Just at that moment Zelda’s younger brother Leyzerke came in. He was a skinny young man who’d had to register for the army; he was so gaunt he looked like a beanpole in the autumn after you’ve stripped off the vines. He walked in without saying a word, as if he already knew what had happened. He wasn’t surprised by his sister’s tears because he was so consumed by his own problems. He sidled over to his sister, plucked the letter out of her hand, and began to read it to himself.
“I want to hear too!” their mother demanded.
But Leyzerke, absorbed in his own troubles, paid no attention to his mother and calmly went on reading. His mother, seeing his unruffled expression, forced herself to wait until he’d finished and was ready to tell her what the letter said. Finally Leyzerke tossed the letter onto the table. “Well?” she said.
“What an idiot!” he proclaimed, giving his sister a long, pitying look.
“What do you mean, idiot?” their mother asked, looking relieved, and after thinking it over a few minutes, she added, “Thank God . . . but what does he say, then?”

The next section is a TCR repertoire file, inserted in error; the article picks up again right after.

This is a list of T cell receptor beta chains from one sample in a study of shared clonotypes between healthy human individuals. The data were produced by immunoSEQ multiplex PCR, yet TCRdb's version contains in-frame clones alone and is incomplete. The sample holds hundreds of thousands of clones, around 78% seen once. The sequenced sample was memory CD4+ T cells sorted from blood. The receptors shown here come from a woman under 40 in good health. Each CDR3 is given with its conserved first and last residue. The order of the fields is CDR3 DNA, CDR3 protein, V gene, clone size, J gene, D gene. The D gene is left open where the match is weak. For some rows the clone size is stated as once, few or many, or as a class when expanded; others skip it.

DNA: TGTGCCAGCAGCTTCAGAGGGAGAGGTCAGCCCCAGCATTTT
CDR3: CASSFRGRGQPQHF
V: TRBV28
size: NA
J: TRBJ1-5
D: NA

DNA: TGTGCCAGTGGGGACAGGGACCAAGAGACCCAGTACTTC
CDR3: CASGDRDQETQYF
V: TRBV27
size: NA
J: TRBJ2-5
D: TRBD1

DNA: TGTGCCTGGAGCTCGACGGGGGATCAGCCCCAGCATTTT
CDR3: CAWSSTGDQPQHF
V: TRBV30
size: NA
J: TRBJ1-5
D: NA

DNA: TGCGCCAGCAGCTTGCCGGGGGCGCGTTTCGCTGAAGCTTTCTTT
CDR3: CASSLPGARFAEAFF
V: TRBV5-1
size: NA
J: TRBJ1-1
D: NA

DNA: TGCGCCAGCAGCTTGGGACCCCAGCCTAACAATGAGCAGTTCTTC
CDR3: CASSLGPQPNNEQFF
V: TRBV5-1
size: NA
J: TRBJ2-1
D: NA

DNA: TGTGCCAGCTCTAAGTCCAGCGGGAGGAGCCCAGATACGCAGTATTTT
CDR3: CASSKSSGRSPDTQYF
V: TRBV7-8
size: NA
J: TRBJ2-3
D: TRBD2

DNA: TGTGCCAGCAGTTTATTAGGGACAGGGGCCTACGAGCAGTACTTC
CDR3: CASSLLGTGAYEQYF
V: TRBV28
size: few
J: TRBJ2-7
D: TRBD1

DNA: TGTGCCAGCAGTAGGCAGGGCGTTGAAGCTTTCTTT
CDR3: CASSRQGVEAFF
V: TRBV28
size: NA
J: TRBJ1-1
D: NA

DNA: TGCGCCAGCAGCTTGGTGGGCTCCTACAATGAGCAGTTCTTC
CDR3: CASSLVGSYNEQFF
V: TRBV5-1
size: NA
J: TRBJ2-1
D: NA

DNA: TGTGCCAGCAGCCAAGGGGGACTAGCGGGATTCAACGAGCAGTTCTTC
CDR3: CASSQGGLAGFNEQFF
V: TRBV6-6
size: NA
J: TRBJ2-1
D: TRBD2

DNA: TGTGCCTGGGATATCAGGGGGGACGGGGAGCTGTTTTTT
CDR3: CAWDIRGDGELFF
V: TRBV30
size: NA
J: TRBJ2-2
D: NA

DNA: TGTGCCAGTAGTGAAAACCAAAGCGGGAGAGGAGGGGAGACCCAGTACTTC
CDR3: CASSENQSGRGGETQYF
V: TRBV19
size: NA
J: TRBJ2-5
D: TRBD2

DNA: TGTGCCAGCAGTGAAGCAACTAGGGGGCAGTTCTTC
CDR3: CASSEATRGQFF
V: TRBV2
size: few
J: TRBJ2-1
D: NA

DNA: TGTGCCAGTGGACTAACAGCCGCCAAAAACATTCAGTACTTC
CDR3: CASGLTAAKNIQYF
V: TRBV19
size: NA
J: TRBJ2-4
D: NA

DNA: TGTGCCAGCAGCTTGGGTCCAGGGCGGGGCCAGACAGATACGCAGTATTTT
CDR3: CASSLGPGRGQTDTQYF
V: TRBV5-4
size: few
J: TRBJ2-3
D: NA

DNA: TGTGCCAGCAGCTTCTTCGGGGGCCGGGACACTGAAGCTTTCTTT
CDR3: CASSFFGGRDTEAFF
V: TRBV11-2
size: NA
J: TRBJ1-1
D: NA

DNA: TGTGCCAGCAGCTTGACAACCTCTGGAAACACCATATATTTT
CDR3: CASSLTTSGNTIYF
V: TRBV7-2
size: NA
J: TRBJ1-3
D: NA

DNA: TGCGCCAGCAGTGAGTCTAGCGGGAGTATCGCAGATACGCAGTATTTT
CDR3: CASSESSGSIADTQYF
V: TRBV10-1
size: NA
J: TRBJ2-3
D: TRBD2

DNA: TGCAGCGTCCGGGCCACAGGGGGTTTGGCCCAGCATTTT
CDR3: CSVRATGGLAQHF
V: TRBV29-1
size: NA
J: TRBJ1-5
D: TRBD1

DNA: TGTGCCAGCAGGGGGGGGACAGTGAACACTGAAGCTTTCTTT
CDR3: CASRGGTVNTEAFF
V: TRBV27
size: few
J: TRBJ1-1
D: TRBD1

“What does who say?” snapped Leyzerke impatiently.
“How should I know? You’re reading the letter, and you’re asking me who wrote it?” his mother retorted.
Leyzerke, still deep in his own worries and too impatient to think about anyone else’s, raised his voice. “It’s not written by ‘him.’ It’s written by somebody else!”
“Somebody else? What for?”
“You mean you don’t know?” Leyzerke was losing his temper.
“Stop torturing me!” the old woman yelled, slapping her head with her hands. “Just read it! Read it, I want to hear!”
So the young man, mind on his own problems, calmly read the letter while his mother and sister cried. Its author described how he’d buried Zelda’s fiancé according to Jewish ritual, but he went on to say a lot more about himself than the dead man. He wrote that Zelda’s fiancé had been his one and only friend, and now he was completely alone—he’d lost all his friends, everyone he knew, when the enemy captured their city. Now he didn’t even have anyone to write to, and without that, his life in the army, which was difficult enough, had become simply unbearable, so he was imploring the young lady to write him as soon as she recovered from the blow she’d suffered; he was begging her from the bottom of his heart. He’d answer her letter as soon as he got it.